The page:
Foolproof Parker House Rolls
Foolproof Parker House Rolls

So, you’d like to make homemade rolls for the holiday next week but you’re feeling a little intimated. Or maybe you make the same rolls year in, year out and you’re looking to change things up. Or maybe you just love Parker House rolls. Whatever the reason, these classic little mini rolls are sure to please and fun to make!

Before we talk about the virtual foolproofness of these (is that a word?), let’s talk about what a Parker House roll actually is. These first appeared way back in the 1870’s when, as most brilliant things are, they were accidentally “invented” at the Parker House Hotel in Boston. Apparently, an angry chef threw unfinished rolls into the oven and the result are these buttery, delightful, little folded rolls.

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And while they look complicated and fancy, they are in fact, incredibly forgiving. Every single time I’ve made these, I’ve done something wrong and the rolls have still turned out just right. The first time I cut the dough pieces wrong, another time I forgot to warm up my vegetable shortening (I keep it in the freezer) another time I forgot to add the last half cup of flour and added it in as I kneaded the dough and the rolls were still perfect. These guys are indestructible! I I promise you can do it. Here’s how:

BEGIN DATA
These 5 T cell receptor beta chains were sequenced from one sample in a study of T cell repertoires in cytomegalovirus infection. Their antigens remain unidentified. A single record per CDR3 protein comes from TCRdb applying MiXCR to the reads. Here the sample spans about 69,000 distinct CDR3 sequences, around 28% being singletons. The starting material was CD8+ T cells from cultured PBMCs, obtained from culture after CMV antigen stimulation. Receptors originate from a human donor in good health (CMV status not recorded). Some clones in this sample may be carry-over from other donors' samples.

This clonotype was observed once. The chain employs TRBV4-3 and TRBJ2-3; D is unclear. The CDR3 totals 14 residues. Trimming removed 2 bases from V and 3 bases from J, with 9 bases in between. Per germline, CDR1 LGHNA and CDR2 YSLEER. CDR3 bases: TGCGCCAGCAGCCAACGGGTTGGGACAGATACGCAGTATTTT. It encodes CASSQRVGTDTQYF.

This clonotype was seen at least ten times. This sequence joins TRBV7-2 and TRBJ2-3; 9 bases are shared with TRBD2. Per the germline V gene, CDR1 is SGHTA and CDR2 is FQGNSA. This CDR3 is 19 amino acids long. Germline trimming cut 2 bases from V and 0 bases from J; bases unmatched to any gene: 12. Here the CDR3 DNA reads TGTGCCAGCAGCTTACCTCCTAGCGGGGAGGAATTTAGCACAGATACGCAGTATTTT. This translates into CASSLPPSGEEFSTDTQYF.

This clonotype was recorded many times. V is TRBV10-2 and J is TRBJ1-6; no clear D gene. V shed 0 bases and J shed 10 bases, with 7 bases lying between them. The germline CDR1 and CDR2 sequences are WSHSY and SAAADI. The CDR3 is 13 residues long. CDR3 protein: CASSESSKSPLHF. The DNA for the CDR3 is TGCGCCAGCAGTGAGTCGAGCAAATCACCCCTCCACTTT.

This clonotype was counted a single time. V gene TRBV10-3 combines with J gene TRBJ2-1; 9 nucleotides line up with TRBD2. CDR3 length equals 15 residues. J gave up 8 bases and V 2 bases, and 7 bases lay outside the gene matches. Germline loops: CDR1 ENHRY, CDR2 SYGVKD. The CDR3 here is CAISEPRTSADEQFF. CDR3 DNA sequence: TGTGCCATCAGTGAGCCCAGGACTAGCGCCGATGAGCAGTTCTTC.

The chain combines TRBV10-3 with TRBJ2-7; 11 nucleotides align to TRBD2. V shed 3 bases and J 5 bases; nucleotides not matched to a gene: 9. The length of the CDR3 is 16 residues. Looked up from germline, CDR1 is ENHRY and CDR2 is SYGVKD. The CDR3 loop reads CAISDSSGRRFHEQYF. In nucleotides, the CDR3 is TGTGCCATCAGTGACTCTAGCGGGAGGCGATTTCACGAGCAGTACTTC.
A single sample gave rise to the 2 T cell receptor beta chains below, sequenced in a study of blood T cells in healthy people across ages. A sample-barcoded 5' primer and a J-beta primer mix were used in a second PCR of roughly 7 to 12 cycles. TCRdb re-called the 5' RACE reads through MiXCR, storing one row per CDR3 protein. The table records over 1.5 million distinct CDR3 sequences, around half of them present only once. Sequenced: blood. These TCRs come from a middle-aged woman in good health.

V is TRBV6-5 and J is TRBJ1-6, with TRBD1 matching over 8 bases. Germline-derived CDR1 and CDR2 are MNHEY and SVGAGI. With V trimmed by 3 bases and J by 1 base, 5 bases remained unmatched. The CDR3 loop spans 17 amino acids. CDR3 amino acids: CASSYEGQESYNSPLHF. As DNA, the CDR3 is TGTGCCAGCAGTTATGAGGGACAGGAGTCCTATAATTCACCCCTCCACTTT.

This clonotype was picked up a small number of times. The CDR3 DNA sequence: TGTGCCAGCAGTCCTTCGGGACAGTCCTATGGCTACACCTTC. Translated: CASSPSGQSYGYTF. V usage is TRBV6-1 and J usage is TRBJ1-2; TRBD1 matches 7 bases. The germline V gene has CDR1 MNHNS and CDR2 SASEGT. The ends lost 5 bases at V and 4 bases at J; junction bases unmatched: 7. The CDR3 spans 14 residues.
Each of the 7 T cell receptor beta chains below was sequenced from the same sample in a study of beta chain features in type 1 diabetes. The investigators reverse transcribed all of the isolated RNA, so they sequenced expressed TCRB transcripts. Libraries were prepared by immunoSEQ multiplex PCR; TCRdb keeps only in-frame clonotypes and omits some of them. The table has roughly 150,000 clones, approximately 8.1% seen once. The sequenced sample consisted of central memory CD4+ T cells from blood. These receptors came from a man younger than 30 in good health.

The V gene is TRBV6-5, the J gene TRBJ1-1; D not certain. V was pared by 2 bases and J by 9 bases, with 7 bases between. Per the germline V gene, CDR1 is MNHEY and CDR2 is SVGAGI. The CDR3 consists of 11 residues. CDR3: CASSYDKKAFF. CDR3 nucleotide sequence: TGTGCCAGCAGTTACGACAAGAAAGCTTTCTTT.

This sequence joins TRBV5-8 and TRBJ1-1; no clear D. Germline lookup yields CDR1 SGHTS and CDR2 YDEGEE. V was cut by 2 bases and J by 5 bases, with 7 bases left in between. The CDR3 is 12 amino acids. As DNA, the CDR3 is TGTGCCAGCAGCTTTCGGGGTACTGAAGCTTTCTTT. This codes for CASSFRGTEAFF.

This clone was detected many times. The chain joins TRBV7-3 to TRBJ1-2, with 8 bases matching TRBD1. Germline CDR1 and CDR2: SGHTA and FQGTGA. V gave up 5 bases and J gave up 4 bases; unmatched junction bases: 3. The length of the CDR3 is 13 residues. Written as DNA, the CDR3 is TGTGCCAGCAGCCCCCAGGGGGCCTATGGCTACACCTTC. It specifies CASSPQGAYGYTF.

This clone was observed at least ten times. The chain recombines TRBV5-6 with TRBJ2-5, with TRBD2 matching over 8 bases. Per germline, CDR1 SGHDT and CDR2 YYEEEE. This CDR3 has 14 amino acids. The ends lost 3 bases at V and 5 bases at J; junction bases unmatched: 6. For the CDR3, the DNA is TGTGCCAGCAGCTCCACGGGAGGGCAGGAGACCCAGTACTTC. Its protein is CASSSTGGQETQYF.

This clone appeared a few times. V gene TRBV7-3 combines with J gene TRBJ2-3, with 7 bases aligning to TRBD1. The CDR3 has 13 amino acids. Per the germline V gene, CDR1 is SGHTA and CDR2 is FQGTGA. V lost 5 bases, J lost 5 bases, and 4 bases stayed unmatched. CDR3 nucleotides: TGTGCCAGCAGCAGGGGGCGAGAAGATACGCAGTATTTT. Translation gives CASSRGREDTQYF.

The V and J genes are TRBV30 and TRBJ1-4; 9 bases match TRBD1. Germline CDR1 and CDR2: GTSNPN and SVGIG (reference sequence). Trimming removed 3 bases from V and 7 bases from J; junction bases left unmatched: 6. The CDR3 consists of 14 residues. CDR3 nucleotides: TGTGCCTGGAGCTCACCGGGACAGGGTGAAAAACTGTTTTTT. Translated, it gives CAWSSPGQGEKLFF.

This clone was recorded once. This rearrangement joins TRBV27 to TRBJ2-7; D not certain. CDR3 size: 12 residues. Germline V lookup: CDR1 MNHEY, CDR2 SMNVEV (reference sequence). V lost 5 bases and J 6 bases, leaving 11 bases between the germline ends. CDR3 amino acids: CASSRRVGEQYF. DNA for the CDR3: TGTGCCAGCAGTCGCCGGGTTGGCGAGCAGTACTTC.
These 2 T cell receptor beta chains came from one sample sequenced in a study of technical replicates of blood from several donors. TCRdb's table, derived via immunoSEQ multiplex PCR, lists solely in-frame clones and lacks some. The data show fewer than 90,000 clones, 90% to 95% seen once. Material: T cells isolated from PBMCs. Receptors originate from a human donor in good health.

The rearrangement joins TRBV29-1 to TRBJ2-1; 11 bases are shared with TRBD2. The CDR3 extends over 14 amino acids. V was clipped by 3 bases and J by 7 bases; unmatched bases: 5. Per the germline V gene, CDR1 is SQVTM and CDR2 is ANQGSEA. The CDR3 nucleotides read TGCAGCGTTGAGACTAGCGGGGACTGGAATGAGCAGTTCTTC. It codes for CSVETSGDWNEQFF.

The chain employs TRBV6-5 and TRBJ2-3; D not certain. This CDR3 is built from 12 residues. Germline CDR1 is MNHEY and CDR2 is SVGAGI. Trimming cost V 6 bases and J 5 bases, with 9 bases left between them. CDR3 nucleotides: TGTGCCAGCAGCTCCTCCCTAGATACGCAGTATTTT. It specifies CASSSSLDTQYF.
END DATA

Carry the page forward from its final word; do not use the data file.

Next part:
Once the dough has risen and you’ve punched it down, you divide it into four equal pieces and then roll out each piece into a longish rectangle. Then you use a ruler to cut that rectangle into three even strips.

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Next you cut each strip into three even pieces and brush half of each piece with a little melted butter,

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And fold each piece over in half so that the dough without the butter extends over the edge just a bit.

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Then you line those pieces in the pan, shingling them as you go and repeat the whole process with the rest of the dough, brushing the whole thing with some more melted butter. The whole thing goes into the fridge for a short chill and then you bake.

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A short while later, with your house smelling like the best bakery in the world, you pull that pan out of the oven, brush on some more melted butter (did I mention these are buttery?) and sprinkle on some flaky sea salt. That’s it!

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You can make them early in the day, keep them in the pan and just reheat for a few minutes while you’re setting out all your other dishes, ‘cause these are best when warm. They get sort of fluffy!

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Flaky, light and as I think I may have already said, buttery, these are the perfect addition to your Thanksgiving table.

They are also amazing when split open and toasted so you might want to hide a few for breakfast the next day! No matter what you do, you can’t go wrong. In other words, they’re foolproof!!

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Foolproof Parker House Rolls

Makes 3 dozen rolls

Prep Time: 20 minutes, plus 2 hours for dough to chill in total and about 15-20 minutes to roll out dough and assemble in pan.